Wireless Internet for All Boston's Municipal Broadband Plan Moves Forward Despite High-Profile Failures Elsewhere

Many of today's condominium owners depend as much on Internet access as they do on electricity, heat, and water. After all, who needs the fridge to run if you can't get online to order the groceries or take-out? Who needs a morning shower when you're working from home on the computer? Being online is a basic, and as such, homeowners expect their online services to be not just impeccably reliable, but high-speed and low-cost, too.

But how often do homeowners get what they need? Despite the growing demand for high-speed Internet, and its availability to 90% of Boston residents, only 40% of Boston households subscribe to high-speed service. Thirty percent use slower dial-up access and 30% of Boston homes have no Internet at all. In response, and to move the city into the forefront of a growing trend in municipal wireless, the city of Boston has launched a pioneering initiative that could revolutionize the digital landscape for property owners and businesses alike.

Wireless access, also known as WiFi, allows computers, laptops, phones, music players and other electronic devices to connect to the Internet through radio waves. In most major cities, including Boston, free WiFi is sometimes available in public places like coffee shops and libraries. In other places, like a home or business, people pay for Internet access through subscription fees that can be as high as $50 or $60 a month.

Wireless Internet for $10 to $15 a Month

A little less than two years ago, Boston's Mayor Thomas Menino appointed a Wireless Task Force to study ways of providing inexpensive wireless Internet access to anyone within city limits. Last year, the Task Force concluded its work and recommended the city designate a non-profit entity to create a citywide, open access, wholesale-only wireless network. The result, they said, would be "low-cost service to every neighborhood [in the city] while providing a platform for innovation unlike any in the nation." A wholesale network, built using the city's already existing infrastructure—light poles, traffic signals, and public buildings—would compete with telecom giants Comcast, Verizon, and others who currently dominate the market. Lower wholesale costs, they reasoned, would allow and encourage a proliferation of entrepreneurial activity. They predicted Internet connection service to homes and businesses would be as low as $10 to $15 a month, and from there, new applications "from inexpensive Internet phone to technologically advanced public safety equipment" would be developed.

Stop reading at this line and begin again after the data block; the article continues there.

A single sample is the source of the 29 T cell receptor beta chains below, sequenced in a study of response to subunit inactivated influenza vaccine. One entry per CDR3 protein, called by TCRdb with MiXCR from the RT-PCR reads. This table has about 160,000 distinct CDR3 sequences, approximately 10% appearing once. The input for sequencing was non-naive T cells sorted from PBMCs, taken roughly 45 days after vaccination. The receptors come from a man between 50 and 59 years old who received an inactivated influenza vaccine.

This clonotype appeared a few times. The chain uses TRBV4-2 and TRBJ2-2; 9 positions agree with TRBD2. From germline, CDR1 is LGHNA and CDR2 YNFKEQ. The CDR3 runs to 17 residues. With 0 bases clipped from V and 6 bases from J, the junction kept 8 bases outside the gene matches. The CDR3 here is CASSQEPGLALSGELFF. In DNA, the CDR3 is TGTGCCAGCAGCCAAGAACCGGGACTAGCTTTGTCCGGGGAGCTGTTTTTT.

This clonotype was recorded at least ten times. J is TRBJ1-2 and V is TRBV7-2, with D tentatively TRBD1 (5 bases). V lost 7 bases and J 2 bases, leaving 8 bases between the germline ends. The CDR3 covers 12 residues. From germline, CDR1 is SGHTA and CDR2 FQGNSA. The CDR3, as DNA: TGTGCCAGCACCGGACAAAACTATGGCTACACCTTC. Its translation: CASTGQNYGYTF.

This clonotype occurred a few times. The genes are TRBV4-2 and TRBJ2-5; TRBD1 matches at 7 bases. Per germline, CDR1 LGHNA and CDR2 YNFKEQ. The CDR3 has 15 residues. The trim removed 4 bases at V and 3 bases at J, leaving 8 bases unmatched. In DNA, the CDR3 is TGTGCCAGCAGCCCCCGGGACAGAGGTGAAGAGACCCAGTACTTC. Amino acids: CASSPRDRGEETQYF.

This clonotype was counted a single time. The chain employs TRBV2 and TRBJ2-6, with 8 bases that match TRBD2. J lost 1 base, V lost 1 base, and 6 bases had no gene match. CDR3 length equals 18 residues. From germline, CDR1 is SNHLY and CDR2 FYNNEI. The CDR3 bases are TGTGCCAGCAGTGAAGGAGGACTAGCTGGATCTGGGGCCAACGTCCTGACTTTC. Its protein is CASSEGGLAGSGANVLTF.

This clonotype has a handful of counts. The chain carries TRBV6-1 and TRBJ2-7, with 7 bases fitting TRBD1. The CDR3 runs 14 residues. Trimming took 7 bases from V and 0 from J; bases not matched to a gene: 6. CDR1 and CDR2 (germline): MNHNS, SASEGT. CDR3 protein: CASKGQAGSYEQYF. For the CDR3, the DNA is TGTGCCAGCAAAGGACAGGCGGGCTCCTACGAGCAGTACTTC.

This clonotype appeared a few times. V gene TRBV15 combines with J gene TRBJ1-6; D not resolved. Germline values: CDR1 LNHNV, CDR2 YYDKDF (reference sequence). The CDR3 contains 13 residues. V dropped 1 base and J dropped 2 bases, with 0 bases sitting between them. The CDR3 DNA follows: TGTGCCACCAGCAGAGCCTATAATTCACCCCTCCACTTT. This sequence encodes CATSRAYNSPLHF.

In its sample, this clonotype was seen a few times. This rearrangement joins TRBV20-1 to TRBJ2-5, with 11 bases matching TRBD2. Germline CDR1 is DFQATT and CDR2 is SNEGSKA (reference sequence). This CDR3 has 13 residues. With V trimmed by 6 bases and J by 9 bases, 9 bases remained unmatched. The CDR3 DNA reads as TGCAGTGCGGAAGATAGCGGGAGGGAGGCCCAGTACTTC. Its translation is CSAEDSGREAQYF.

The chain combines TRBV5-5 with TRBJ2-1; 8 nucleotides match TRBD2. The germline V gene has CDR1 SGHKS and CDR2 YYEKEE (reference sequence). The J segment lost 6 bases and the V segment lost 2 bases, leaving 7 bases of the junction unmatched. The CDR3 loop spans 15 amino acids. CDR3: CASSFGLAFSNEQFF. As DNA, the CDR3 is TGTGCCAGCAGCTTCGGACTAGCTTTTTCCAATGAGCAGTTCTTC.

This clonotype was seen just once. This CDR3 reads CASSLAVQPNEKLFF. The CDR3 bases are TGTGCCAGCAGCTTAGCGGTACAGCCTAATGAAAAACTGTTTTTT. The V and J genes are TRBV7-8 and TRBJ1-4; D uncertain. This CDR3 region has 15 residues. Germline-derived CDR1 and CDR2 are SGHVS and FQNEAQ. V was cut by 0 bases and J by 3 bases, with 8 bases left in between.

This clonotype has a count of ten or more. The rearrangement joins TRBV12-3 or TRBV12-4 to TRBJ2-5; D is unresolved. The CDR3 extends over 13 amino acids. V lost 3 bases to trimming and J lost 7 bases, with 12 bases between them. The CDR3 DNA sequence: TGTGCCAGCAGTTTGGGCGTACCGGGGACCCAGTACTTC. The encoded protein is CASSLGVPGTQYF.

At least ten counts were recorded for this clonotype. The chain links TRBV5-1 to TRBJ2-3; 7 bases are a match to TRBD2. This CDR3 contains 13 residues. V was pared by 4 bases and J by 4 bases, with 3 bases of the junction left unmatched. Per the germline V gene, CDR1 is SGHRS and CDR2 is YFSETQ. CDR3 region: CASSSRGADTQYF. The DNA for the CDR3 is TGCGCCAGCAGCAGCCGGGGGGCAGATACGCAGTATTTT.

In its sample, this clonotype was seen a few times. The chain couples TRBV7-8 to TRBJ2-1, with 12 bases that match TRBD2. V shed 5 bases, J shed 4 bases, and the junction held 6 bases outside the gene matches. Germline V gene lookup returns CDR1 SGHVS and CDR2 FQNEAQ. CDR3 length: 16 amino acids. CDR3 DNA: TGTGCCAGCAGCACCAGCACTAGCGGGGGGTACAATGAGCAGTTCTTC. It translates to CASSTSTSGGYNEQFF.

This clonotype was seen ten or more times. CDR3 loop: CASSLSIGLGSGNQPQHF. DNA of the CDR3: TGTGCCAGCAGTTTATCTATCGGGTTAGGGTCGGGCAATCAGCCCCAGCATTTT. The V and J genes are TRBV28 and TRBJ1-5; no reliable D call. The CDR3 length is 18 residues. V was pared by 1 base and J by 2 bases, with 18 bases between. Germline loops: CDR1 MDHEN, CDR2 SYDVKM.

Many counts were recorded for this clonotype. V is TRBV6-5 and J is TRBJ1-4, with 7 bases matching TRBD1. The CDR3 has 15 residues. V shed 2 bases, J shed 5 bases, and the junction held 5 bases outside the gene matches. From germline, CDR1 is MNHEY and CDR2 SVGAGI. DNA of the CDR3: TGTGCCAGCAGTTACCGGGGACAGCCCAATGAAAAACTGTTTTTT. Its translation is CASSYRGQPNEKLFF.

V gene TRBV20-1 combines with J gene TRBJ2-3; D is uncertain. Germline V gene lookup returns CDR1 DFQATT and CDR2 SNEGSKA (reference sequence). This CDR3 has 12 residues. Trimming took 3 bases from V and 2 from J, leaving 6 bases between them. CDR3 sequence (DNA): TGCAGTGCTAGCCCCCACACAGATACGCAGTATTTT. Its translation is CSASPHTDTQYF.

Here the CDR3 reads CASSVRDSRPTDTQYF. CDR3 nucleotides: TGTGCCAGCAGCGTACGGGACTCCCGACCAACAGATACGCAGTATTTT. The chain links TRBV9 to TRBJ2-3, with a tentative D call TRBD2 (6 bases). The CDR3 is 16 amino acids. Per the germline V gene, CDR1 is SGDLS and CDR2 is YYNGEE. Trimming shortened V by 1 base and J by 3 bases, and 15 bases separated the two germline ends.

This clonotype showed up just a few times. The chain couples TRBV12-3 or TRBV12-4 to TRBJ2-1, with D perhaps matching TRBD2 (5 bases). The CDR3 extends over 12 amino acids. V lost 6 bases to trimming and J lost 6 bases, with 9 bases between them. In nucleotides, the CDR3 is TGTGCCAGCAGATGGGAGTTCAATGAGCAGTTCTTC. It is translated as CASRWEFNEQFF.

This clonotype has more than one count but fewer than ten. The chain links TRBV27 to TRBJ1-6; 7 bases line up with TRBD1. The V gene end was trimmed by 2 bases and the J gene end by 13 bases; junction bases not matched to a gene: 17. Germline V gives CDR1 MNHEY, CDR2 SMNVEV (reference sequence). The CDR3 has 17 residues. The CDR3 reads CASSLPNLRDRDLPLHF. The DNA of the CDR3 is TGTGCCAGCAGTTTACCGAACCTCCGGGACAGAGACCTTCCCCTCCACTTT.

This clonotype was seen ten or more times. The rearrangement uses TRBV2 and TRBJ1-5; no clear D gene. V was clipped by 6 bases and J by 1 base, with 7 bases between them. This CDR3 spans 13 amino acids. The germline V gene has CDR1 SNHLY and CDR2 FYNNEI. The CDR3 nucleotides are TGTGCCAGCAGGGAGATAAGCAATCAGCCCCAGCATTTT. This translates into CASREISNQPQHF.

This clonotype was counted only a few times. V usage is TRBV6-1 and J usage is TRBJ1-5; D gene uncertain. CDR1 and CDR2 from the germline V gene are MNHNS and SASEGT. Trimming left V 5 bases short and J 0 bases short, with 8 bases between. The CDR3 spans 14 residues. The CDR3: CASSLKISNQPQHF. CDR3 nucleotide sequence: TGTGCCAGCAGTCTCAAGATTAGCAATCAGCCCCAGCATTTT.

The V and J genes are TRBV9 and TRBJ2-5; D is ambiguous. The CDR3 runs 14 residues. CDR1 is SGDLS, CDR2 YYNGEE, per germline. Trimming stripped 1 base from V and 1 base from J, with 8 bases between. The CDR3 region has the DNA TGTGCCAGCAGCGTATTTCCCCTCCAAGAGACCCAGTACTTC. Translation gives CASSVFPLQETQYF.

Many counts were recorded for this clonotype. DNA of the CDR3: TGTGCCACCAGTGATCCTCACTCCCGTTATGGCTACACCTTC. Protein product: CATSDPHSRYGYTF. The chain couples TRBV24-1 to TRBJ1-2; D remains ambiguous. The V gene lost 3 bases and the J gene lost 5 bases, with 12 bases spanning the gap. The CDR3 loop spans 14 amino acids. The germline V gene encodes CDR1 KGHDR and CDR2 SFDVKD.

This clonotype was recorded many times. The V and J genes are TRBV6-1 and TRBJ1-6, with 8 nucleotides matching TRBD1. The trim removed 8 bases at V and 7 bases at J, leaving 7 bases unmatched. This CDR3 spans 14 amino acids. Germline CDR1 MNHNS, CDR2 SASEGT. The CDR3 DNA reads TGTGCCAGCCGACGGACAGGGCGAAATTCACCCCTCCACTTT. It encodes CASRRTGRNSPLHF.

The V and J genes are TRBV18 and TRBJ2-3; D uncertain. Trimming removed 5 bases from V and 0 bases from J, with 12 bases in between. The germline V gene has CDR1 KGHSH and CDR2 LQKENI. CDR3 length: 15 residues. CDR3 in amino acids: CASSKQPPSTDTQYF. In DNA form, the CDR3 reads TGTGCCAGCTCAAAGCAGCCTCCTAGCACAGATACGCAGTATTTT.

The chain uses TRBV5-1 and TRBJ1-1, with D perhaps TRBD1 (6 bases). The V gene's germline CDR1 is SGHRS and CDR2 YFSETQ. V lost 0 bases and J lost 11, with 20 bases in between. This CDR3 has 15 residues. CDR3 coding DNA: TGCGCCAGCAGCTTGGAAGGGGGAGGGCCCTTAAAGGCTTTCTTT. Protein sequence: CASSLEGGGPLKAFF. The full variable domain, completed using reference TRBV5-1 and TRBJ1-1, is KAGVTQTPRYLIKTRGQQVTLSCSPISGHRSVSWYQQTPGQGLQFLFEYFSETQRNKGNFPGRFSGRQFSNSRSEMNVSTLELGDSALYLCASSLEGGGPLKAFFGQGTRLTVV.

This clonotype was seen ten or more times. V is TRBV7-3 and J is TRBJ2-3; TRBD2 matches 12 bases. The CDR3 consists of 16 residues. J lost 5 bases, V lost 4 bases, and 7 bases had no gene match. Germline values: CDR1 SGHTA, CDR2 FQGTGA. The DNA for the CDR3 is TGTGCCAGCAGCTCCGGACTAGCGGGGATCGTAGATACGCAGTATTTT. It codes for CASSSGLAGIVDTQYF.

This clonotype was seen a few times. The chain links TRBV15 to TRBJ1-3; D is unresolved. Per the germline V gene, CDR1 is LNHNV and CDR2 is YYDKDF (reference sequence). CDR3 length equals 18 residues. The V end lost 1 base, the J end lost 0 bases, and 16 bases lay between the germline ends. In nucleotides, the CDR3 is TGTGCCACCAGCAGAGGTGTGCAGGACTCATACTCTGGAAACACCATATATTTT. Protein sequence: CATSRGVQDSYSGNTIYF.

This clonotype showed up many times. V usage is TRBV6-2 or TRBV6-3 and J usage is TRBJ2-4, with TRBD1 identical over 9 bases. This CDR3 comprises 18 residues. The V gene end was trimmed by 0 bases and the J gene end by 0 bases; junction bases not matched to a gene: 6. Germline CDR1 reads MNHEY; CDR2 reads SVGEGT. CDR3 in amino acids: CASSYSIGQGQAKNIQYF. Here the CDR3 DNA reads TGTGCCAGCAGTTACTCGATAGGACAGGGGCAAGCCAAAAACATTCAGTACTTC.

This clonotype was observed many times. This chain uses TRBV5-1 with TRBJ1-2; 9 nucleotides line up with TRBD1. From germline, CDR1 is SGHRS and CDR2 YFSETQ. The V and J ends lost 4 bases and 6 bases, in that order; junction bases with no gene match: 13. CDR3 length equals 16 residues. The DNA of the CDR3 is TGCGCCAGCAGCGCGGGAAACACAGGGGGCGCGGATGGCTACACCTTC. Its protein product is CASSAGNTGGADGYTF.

Exciting Applications May Lie Ahead

"People are talking about a lot of exciting applications," says Pam Reeve, CEO of, the independent non-profit she launched after completing her work on the Task Force. "I think monitoring and security [over the Internet] might be very interesting to property owners, in terms [of using] wireless cameras and environmental sensors, particularly if you own multiple properties. Wouldn't it be nice to have all your buildings monitored and have all the information come back to one dashboard or central office?"


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